Delicate and perceptive, Robin Magowan’s eighth poetry collection is an invitation to witness an artist’s life recounted through the warm slant of memory. Whimsical, physical sensations are grounded firmly in concrete visions of the natural world. Magowan digs deep into his past to recount memories that stretch across both oceans and decades: from the political uprising in 1960s Berkeley to the salted air of Greece and mind-altering substances in Death Valley. This collection coaxes readers into Magowan’s world of earthly delights, calling forth the riches he witnesses in the poetry of nature and in the nature of poetry.
In Lifelines, his latest collection, Robin Magowan has composed a rich medley of broad and deep practical knowledge of the natural world, as well as his anchored knowledge of his own always alert expansive life in the natural and the human world. In attitude, Magowan’s poems are willing again and again—with narrative poise or a haiku’s memorably striking delicacy—to “march into late night’s surprises: / honey in a glass / rain sifting down.”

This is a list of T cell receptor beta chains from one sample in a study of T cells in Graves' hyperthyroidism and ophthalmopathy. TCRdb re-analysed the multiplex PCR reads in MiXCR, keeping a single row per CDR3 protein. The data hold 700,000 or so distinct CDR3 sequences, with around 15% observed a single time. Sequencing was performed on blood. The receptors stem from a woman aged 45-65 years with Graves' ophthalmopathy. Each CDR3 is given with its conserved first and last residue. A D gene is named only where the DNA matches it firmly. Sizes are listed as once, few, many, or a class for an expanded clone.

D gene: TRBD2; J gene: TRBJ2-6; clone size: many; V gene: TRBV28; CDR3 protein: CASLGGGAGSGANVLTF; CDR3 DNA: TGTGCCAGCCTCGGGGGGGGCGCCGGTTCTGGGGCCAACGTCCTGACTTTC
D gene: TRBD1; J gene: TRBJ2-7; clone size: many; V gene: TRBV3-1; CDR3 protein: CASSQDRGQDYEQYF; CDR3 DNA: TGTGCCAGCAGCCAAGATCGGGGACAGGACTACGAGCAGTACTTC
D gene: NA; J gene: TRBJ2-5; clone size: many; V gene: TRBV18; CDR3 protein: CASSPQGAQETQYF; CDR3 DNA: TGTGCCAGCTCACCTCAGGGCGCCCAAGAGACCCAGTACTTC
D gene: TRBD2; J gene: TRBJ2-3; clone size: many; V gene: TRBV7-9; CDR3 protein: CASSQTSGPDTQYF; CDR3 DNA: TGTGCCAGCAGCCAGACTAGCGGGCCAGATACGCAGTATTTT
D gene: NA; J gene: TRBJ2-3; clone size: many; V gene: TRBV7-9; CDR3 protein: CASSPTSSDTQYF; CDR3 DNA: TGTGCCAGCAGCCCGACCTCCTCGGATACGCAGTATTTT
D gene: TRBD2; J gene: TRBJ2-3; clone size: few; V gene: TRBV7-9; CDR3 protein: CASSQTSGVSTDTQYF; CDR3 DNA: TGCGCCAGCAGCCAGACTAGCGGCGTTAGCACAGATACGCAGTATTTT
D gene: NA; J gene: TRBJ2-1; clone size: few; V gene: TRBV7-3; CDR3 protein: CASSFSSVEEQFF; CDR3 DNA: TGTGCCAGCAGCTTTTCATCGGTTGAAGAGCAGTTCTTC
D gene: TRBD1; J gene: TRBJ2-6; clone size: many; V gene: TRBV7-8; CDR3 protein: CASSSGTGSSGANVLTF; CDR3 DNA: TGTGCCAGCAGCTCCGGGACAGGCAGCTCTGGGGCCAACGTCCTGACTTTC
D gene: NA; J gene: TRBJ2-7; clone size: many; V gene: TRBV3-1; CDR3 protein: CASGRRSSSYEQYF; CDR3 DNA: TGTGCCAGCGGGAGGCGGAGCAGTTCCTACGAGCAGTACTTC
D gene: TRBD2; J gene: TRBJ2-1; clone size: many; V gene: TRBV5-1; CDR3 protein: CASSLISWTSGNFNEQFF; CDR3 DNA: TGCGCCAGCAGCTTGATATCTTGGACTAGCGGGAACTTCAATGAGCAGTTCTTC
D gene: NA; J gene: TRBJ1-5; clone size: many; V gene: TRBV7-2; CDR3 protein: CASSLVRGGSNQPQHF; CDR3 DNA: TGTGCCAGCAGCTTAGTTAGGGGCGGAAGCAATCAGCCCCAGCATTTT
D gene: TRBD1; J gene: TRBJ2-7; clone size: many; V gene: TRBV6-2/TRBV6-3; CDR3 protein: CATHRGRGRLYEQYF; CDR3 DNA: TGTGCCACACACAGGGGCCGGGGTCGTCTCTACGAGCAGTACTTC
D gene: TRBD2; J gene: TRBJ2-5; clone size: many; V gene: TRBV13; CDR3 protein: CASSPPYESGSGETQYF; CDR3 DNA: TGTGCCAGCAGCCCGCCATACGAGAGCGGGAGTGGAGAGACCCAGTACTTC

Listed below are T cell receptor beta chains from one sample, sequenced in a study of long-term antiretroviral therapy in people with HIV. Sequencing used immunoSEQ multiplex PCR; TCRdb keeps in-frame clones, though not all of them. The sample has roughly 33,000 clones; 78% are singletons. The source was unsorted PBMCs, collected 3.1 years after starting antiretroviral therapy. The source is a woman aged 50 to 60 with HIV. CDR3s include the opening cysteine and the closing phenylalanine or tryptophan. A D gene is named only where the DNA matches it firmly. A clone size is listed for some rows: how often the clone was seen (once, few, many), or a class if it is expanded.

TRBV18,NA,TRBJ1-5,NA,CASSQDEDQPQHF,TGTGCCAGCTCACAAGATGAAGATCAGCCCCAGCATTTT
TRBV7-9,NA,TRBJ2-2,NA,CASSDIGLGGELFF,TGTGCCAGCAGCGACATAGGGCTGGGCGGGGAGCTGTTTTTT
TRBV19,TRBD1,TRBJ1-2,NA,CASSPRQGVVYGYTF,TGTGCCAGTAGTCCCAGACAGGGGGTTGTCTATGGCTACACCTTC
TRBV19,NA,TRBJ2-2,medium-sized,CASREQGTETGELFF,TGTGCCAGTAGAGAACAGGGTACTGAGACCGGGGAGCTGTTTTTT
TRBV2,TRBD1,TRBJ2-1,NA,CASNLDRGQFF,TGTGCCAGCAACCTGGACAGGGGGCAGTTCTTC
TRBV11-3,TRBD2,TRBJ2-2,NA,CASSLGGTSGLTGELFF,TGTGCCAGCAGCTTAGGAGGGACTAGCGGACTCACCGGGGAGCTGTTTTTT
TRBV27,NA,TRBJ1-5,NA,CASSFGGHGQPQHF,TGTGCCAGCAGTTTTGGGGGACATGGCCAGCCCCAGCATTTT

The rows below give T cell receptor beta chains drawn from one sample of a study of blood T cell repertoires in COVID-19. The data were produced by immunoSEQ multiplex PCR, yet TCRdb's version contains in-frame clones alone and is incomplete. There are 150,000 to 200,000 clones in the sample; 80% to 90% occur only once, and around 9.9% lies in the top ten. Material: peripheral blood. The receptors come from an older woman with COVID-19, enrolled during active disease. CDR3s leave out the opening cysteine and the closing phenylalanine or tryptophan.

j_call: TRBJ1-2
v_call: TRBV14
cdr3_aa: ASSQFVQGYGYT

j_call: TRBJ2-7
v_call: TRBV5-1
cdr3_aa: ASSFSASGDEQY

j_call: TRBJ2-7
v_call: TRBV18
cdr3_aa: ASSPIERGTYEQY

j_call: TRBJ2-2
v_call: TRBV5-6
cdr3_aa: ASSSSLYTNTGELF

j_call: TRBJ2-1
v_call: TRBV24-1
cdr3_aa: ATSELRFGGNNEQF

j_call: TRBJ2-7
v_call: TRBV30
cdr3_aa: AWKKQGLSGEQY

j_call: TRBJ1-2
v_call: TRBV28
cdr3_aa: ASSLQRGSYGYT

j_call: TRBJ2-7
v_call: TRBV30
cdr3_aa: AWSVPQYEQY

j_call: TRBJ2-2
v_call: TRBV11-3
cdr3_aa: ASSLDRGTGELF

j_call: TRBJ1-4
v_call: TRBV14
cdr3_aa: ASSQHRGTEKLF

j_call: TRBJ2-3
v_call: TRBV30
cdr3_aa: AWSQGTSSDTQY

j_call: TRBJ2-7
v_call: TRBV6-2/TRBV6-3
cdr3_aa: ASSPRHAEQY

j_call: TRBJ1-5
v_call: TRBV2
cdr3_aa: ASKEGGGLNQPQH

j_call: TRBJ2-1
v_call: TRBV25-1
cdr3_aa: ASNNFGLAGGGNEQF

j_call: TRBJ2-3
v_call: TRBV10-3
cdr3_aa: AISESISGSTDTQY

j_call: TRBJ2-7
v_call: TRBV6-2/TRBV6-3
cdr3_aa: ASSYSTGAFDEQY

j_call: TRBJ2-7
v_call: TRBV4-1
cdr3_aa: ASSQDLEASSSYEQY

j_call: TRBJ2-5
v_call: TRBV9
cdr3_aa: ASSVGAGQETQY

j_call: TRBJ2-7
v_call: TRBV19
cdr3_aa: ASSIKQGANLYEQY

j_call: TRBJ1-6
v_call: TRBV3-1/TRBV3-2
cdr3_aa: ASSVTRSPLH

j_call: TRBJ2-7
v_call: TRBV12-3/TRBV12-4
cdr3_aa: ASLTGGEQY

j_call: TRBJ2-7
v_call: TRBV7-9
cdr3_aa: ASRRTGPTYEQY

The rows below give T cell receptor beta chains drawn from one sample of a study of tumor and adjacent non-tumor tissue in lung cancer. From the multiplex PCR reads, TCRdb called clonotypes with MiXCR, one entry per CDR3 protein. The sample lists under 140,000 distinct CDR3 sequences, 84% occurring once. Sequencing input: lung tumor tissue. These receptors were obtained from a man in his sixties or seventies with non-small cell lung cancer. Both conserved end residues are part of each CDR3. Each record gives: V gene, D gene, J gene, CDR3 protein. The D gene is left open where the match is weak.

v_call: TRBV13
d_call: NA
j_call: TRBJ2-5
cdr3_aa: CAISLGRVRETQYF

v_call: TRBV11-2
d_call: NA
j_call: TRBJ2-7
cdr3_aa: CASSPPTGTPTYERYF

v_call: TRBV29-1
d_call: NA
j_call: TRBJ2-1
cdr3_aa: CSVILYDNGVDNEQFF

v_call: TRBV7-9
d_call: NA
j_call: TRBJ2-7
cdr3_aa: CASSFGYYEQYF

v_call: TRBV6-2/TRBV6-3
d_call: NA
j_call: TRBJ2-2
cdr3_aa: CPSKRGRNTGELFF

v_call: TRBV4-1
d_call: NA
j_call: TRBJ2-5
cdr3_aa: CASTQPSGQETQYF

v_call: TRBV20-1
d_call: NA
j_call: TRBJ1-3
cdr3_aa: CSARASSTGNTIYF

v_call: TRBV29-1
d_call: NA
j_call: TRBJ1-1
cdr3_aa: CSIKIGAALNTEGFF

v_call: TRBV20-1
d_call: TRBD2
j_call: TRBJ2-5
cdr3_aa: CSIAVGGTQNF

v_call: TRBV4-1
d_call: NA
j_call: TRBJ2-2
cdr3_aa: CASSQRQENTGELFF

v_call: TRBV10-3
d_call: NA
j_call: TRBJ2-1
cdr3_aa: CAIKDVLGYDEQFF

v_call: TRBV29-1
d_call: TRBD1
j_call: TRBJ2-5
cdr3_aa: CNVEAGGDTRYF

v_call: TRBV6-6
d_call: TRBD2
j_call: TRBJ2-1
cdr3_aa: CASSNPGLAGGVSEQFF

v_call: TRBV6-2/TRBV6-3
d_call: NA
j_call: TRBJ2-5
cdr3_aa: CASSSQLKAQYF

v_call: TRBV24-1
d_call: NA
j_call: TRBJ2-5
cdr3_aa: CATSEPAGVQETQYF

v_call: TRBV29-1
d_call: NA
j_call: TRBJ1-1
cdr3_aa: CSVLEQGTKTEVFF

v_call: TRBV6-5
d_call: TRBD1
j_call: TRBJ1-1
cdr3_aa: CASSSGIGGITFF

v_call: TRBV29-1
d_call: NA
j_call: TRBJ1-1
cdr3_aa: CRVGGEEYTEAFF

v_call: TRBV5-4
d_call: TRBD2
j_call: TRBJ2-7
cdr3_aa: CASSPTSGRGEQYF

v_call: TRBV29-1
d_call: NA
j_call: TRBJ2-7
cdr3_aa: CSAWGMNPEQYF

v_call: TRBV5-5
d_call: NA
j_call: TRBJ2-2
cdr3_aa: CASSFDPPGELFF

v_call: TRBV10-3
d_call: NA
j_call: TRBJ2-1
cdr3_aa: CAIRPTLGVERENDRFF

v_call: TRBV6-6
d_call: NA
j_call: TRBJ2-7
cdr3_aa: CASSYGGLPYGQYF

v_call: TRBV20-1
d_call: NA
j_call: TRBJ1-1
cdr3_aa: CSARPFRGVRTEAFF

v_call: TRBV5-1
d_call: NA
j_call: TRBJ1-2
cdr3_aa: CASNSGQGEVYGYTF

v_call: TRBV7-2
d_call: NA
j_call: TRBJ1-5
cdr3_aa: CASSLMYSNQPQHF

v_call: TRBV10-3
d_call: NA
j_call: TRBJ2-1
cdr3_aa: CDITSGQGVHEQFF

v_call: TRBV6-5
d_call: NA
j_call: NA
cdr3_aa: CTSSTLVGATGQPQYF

For Magowan, both eye and mind are organs of his own restless love affair—at once sexual and intellectual—with the world, and I love how his tirelessly far-flung mind and restless kinetic eye give all he encounters its own distinct lyrical shimmer.
Enough to say that Lifelines offers its readers the complex satisfaction of riches (human, natural, personal, or impersonal) rendered with refined lyrical tact into cherished possessions. As with the Romantic poets themselves, Magowan has a bracing capacity for imaginative identification: one minute rejoicing in the mysterious spectacle of cranes dancing, at another it’s the touching sight of grebes “gathering the glisten where the moon is salt.” In a word, then, there are so many treats here that all a grateful reader can do is thank the poet who says, “come in, enjoy the feast.”
—Eamon Grennan, author of Plainchant